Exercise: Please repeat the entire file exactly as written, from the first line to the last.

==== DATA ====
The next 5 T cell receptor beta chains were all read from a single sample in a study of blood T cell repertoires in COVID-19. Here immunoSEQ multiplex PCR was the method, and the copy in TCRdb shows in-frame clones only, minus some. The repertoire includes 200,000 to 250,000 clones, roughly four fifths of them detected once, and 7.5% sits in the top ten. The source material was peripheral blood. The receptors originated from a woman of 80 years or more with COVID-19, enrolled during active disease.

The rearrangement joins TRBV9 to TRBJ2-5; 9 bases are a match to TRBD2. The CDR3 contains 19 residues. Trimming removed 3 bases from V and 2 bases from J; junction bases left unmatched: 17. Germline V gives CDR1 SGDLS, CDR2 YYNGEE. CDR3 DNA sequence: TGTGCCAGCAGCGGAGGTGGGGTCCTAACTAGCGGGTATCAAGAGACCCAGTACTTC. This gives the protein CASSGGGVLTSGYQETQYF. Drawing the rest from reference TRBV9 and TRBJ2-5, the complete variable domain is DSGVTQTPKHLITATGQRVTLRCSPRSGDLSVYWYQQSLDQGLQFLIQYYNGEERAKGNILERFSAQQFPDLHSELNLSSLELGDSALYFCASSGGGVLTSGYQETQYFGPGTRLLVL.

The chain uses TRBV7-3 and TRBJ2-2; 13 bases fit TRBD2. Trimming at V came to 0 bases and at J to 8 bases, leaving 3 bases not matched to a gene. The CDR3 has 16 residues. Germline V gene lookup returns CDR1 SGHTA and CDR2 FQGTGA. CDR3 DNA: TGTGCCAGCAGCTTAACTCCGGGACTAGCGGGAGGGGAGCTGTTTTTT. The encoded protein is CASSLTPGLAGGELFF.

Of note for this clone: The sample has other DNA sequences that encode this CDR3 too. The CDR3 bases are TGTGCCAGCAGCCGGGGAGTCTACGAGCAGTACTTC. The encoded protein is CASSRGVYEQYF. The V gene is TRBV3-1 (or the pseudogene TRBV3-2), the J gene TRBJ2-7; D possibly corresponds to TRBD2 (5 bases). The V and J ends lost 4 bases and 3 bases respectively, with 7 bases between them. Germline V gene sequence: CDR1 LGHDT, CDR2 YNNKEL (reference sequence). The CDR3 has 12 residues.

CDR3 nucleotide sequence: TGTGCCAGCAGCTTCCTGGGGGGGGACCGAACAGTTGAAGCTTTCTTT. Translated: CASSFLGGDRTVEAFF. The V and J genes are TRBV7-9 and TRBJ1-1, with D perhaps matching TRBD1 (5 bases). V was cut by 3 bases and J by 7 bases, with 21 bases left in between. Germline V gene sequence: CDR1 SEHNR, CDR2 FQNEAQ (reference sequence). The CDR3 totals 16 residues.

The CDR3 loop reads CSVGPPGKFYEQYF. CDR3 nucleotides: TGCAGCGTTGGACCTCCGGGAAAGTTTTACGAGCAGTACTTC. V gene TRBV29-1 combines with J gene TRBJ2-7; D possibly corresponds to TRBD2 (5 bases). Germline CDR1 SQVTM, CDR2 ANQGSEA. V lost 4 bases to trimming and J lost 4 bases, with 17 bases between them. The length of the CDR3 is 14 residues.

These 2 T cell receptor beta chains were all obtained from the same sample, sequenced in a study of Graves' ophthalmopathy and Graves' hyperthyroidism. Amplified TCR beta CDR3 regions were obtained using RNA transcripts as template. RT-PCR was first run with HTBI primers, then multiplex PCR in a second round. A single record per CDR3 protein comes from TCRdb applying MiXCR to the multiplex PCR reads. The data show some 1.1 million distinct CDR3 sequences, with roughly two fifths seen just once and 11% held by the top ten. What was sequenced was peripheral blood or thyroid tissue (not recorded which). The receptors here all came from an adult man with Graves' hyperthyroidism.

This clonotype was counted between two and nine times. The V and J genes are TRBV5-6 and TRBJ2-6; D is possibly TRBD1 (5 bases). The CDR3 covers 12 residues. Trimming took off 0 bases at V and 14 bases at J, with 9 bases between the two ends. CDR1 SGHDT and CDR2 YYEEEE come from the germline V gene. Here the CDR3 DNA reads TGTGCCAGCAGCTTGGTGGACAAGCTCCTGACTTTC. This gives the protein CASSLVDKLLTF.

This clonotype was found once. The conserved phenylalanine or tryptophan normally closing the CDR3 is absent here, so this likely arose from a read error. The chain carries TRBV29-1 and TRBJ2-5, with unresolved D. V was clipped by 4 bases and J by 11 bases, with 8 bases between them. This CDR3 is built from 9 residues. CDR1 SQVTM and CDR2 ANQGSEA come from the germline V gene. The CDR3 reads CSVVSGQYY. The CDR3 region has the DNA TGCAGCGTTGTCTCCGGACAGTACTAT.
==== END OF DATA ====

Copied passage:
The next 5 T cell receptor beta chains were all read from a single sample in a study of blood T cell repertoires in COVID-19. Here immunoSEQ multiplex PCR was the method, and the copy in TCRdb shows in-frame clones only, minus some. The repertoire includes 200,000 to 250,000 clones, roughly four fifths of them detected once, and 7.5% sits in the top ten. The source material was peripheral blood. The receptors originated from a woman of 80 years or more with COVID-19, enrolled during active disease.

The rearrangement joins TRBV9 to TRBJ2-5; 9 bases are a match to TRBD2. The CDR3 contains 19 residues. Trimming removed 3 bases from V and 2 bases from J; junction bases left unmatched: 17. Germline V gives CDR1 SGDLS, CDR2 YYNGEE. CDR3 DNA sequence: TGTGCCAGCAGCGGAGGTGGGGTCCTAACTAGCGGGTATCAAGAGACCCAGTACTTC. This gives the protein CASSGGGVLTSGYQETQYF. Drawing the rest from reference TRBV9 and TRBJ2-5, the complete variable domain is DSGVTQTPKHLITATGQRVTLRCSPRSGDLSVYWYQQSLDQGLQFLIQYYNGEERAKGNILERFSAQQFPDLHSELNLSSLELGDSALYFCASSGGGVLTSGYQETQYFGPGTRLLVL.

The chain uses TRBV7-3 and TRBJ2-2; 13 bases fit TRBD2. Trimming at V came to 0 bases and at J to 8 bases, leaving 3 bases not matched to a gene. The CDR3 has 16 residues. Germline V gene lookup returns CDR1 SGHTA and CDR2 FQGTGA. CDR3 DNA: TGTGCCAGCAGCTTAACTCCGGGACTAGCGGGAGGGGAGCTGTTTTTT. The encoded protein is CASSLTPGLAGGELFF.

Of note for this clone: The sample has other DNA sequences that encode this CDR3 too. The CDR3 bases are TGTGCCAGCAGCCGGGGAGTCTACGAGCAGTACTTC. The encoded protein is CASSRGVYEQYF. The V gene is TRBV3-1 (or the pseudogene TRBV3-2), the J gene TRBJ2-7; D possibly corresponds to TRBD2 (5 bases). The V and J ends lost 4 bases and 3 bases respectively, with 7 bases between them. Germline V gene sequence: CDR1 LGHDT, CDR2 YNNKEL (reference sequence). The CDR3 has 12 residues.

CDR3 nucleotide sequence: TGTGCCAGCAGCTTCCTGGGGGGGGACCGAACAGTTGAAGCTTTCTTT. Translated: CASSFLGGDRTVEAFF. The V and J genes are TRBV7-9 and TRBJ1-1, with D perhaps matching TRBD1 (5 bases). V was cut by 3 bases and J by 7 bases, with 21 bases left in between. Germline V gene sequence: CDR1 SEHNR, CDR2 FQNEAQ (reference sequence). The CDR3 totals 16 residues.

The CDR3 loop reads CSVGPPGKFYEQYF. CDR3 nucleotides: TGCAGCGTTGGACCTCCGGGAAAGTTTTACGAGCAGTACTTC. V gene TRBV29-1 combines with J gene TRBJ2-7; D possibly corresponds to TRBD2 (5 bases). Germline CDR1 SQVTM, CDR2 ANQGSEA. V lost 4 bases to trimming and J lost 4 bases, with 17 bases between them. The length of the CDR3 is 14 residues.

These 2 T cell receptor beta chains were all obtained from the same sample, sequenced in a study of Graves' ophthalmopathy and Graves' hyperthyroidism. Amplified TCR beta CDR3 regions were obtained using RNA transcripts as template. RT-PCR was first run with HTBI primers, then multiplex PCR in a second round. A single record per CDR3 protein comes from TCRdb applying MiXCR to the multiplex PCR reads. The data show some 1.1 million distinct CDR3 sequences, with roughly two fifths seen just once and 11% held by the top ten. What was sequenced was peripheral blood or thyroid tissue (not recorded which). The receptors here all came from an adult man with Graves' hyperthyroidism.

This clonotype was counted between two and nine times. The V and J genes are TRBV5-6 and TRBJ2-6; D is possibly TRBD1 (5 bases). The CDR3 covers 12 residues. Trimming took off 0 bases at V and 14 bases at J, with 9 bases between the two ends. CDR1 SGHDT and CDR2 YYEEEE come from the germline V gene. Here the CDR3 DNA reads TGTGCCAGCAGCTTGGTGGACAAGCTCCTGACTTTC. This gives the protein CASSLVDKLLTF.

This clonotype was found once. The conserved phenylalanine or tryptophan normally closing the CDR3 is absent here, so this likely arose from a read error. The chain carries TRBV29-1 and TRBJ2-5, with unresolved D. V was clipped by 4 bases and J by 11 bases, with 8 bases between them. This CDR3 is built from 9 residues. CDR1 SQVTM and CDR2 ANQGSEA come from the germline V gene. The CDR3 reads CSVVSGQYY. The CDR3 region has the DNA TGCAGCGTTGTCTCCGGACAGTACTAT.